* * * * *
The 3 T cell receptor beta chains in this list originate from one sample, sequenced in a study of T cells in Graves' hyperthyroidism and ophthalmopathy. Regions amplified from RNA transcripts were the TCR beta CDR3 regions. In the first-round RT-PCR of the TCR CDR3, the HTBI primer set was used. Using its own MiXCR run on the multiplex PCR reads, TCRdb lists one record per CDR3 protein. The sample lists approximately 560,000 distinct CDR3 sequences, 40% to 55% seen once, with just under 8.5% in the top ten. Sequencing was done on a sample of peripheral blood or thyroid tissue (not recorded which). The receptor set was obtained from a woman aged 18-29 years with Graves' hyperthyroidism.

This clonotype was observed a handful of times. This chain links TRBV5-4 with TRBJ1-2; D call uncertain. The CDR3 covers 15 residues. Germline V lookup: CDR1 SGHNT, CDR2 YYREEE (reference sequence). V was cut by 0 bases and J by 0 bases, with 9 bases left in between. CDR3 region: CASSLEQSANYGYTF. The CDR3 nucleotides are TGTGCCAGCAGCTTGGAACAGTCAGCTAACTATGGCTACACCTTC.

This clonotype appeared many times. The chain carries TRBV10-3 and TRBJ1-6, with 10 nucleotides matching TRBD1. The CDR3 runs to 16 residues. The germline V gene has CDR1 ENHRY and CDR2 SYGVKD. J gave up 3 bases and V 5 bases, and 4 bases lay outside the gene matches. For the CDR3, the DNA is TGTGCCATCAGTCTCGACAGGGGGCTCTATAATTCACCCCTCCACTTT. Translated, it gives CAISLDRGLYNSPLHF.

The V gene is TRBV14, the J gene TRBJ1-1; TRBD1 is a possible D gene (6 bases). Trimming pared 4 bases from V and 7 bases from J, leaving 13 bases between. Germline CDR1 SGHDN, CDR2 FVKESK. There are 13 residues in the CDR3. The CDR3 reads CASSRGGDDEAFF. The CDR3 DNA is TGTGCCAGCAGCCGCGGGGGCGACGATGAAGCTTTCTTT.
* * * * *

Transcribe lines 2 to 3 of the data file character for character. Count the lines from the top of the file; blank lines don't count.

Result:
This clonotype was observed a handful of times. This chain links TRBV5-4 with TRBJ1-2; D call uncertain. The CDR3 covers 15 residues. Germline V lookup: CDR1 SGHNT, CDR2 YYREEE (reference sequence). V was cut by 0 bases and J by 0 bases, with 9 bases left in between. CDR3 region: CASSLEQSANYGYTF. The CDR3 nucleotides are TGTGCCAGCAGCTTGGAACAGTCAGCTAACTATGGCTACACCTTC.

This clonotype appeared many times. The chain carries TRBV10-3 and TRBJ1-6, with 10 nucleotides matching TRBD1. The CDR3 runs to 16 residues. The germline V gene has CDR1 ENHRY and CDR2 SYGVKD. J gave up 3 bases and V 5 bases, and 4 bases lay outside the gene matches. For the CDR3, the DNA is TGTGCCATCAGTCTCGACAGGGGGCTCTATAATTCACCCCTCCACTTT. Translated, it gives CAISLDRGLYNSPLHF.